• RNA interference
  • Peptide array
  • Phosphoproteomics
  • Chemical proteomics
  • Phospho-flow analysis

Selected publications

Ten publications from the last five years are listed below:

  1. Pidoux G, Witczak O, Jarnæss E, Myrvold L, Urlaub H, Stokka AJ, Küntziger T, Taskén K. (2011) Optic atrophy 1 is an A-kinase anchoring protein on lipid droplets that mediates adrenergic control of lipolysis. EMBO J. (Epub ahead of print)
  2. Kalland ME, Oberprieler NG, Vang T, Taskén K, Torgersen KM (2011) T Cell-Signaling Network Analysis Reveals Distinct Differences between CD28 and CD2 Costimulation Responses in Various Subsets and in the MAPK Pathway between Resting and Activated Regulatory T Cells. J. Immunol. (Epub ahead of print)
  3. Solstad T, Bains SJ, Landskron J, Aandahl EM, Thiede B, Taskén K, Torgersen KM (2011) CD147 (Basigin/Emmprin) identifies FoxP3+CD45RO+CTLA4+-activated human regulatory T cells. Blood (Epub ahead of print)
  4. Mosenden, R., Singh P., Cornez, I., Heglind, M., Ruppelt, A., Moutschen, M., Enerbäck, S., Rahmouni, S., Taskén K. (2011) Mice with disrupted type I protein kinase A anchoring in T cells resist retrovirus-induced immunodeficiency. J. Immunol. 186:5119-30.
  5. Oberprieler, N.*, Lemeer, S.*, Kalland, M.E., Torgersen, K., Heck, A.J.R., Taskén, K. (2010) High-resolution mapping of prostaglandin E2-dependent signaling networks identifies a constitutively active PKA signaling node in CD8+CD45RO+ T cells. Blood, 116:2253-65. (*First authors)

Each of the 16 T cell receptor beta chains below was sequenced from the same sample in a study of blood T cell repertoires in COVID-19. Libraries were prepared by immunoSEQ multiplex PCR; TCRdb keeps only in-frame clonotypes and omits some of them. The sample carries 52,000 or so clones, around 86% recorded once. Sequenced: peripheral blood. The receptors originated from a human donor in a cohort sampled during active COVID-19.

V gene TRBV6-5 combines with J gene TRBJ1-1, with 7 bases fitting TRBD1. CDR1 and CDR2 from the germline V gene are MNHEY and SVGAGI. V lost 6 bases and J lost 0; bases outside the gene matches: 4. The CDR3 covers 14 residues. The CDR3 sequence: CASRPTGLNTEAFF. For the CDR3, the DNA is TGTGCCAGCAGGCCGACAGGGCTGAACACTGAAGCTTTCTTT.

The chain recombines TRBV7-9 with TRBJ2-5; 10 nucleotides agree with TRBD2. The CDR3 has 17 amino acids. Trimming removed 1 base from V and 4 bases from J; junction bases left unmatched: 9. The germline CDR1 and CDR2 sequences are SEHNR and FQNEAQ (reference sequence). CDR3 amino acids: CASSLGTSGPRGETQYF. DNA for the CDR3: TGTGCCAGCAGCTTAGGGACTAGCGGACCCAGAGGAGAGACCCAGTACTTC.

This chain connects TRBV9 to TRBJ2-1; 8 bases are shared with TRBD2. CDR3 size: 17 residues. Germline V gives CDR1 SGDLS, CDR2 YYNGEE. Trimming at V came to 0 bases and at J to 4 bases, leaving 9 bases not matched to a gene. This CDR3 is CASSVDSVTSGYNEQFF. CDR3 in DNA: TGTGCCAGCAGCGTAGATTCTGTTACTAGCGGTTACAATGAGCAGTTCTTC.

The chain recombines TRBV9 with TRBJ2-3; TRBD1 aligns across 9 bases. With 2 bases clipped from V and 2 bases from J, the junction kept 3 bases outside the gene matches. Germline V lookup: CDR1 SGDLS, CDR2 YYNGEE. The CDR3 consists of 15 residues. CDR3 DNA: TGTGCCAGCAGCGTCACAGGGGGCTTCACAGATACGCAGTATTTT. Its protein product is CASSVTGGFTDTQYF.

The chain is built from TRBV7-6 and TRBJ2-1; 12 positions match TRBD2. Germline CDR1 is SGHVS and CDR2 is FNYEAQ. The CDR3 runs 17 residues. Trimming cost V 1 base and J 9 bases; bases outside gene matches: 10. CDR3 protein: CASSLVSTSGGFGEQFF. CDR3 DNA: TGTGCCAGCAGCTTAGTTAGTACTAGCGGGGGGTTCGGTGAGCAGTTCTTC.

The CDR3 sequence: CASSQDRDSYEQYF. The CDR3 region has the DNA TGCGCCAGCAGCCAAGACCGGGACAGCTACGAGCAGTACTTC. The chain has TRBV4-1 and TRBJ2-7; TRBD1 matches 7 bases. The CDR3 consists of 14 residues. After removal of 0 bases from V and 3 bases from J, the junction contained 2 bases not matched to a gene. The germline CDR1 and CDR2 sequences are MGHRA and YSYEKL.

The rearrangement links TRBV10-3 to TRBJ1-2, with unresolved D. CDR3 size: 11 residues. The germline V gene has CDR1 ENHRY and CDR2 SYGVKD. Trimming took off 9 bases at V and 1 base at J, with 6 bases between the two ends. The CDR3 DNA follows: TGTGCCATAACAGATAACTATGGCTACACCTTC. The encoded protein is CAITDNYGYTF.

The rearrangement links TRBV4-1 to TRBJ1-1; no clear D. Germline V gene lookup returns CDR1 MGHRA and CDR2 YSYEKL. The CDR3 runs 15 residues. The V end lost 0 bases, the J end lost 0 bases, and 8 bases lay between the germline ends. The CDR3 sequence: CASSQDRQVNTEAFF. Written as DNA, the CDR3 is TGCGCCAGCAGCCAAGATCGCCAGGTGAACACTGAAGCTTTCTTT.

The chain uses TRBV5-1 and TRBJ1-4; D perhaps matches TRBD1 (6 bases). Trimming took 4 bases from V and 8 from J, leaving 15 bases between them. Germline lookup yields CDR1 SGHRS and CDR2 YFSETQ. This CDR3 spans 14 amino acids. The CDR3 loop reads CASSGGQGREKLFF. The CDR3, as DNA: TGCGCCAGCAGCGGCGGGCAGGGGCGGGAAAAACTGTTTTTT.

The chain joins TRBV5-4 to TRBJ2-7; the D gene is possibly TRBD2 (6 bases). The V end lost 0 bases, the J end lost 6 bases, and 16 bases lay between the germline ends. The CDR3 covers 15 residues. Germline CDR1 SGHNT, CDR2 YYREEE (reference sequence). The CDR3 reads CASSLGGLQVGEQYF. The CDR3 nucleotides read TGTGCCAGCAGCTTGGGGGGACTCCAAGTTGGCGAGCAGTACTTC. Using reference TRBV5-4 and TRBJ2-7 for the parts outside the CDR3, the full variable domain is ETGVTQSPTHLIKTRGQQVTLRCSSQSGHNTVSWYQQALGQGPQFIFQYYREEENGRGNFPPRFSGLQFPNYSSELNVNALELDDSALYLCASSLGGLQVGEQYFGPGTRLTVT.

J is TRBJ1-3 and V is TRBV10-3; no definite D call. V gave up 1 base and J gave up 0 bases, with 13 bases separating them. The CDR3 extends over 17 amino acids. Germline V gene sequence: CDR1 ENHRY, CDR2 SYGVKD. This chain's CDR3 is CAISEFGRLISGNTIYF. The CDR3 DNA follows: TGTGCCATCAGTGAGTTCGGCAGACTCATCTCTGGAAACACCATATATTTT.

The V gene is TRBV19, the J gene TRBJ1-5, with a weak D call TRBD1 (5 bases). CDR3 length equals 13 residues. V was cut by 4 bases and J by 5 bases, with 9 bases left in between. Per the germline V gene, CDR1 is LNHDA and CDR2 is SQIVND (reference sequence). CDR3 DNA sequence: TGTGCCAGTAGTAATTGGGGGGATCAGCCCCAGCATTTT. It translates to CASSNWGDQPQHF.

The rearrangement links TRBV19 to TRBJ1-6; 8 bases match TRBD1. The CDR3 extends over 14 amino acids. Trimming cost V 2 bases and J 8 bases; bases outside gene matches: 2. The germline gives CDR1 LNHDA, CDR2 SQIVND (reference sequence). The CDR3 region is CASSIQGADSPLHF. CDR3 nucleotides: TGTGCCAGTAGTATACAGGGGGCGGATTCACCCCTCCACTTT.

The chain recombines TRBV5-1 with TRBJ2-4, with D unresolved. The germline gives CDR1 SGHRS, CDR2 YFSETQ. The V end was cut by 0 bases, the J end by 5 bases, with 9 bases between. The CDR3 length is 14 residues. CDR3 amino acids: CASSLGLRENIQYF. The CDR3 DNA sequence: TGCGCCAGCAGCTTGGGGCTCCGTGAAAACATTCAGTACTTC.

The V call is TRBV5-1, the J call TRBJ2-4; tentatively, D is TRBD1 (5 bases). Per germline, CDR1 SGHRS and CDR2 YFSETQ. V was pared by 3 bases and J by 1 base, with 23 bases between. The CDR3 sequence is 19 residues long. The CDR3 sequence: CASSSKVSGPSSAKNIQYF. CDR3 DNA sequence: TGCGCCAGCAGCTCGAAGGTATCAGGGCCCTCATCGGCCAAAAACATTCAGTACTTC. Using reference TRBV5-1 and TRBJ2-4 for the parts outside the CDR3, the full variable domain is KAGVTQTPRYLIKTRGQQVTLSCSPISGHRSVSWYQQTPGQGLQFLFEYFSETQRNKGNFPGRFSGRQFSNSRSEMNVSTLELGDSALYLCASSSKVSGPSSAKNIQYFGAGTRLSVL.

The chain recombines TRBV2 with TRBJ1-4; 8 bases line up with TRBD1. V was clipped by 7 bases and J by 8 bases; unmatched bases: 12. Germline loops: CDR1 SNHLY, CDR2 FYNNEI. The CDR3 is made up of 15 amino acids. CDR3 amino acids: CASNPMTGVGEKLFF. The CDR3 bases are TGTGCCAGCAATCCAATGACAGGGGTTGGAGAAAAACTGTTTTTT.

6. Bjørgo, E., Solheim, S.A., Abrahamsen, H., Baillie, G.S., Brown, K.M., Berge, T., Okkenhaug, K., Houslay, M.D., Taskén, K.. (2010) Cross talk between phosphatidylinositol 3-kinase and cyclic AMP (cAMP)-protein kinase a signaling pathways at the level of a protein kinase B/beta-arrestin/cAMP phosphodiesterase 4 complex. Mol. Cell. Biol., 30: 1660-72.
  7. Jarnæss, E., Ruppelt, A., Stokka, A.J., Lygren, B., Scott, J.D., Taskén, K. (2008) Dual specificity A-kinase anchoring proteins (AKAPs) contain an additional binding region that enhances targeting of protein kinase A type I. J. Biol. Chem., 283: 33708-33718.
  8. Mahic, M., Yaqub, S., Bryn, T., Henjum, Eide, D.M., Torgersen, K.M., Aandahl, E.M., Taskén, K. (2008) Differentiation of naive CD4+ T cells into CD4+CD25+FOXP3+ regulatory T cells by continuous antigen stimulation. J. Leukocyte Biol., 83:1111-7.
  9. Lygren, B.*, Carlson, C.R.*, Santamaria, K., Lissandron, V., McSorley, T., Rosenthal, W., Zaccolo, M., Taskén, K.#, Klussmann, E. (2007) AKAP-complex regulates Ca2+ reuptake into heart sarcoplasmic reticulum. EMBO Reports, 8:1061–1067
  10. Ruppelt, A., Mosenden, R., Grönholm, M., Aandahl, E.M., Tobin, D., Carlson, C.R., Abrahamsen, H., Herberg, F.W., Carpén, O. Taskén, K. (2007) Inhibition of T cell activation by cAMP requires lipid raft targeting of protein kinase A type I by the A-kinase anchoring protein Ezrin. J. Immunol., 179:5159-68.
Published Aug 23, 2011 09:46 AM - Last modified Jun 25, 2015 03:18 PM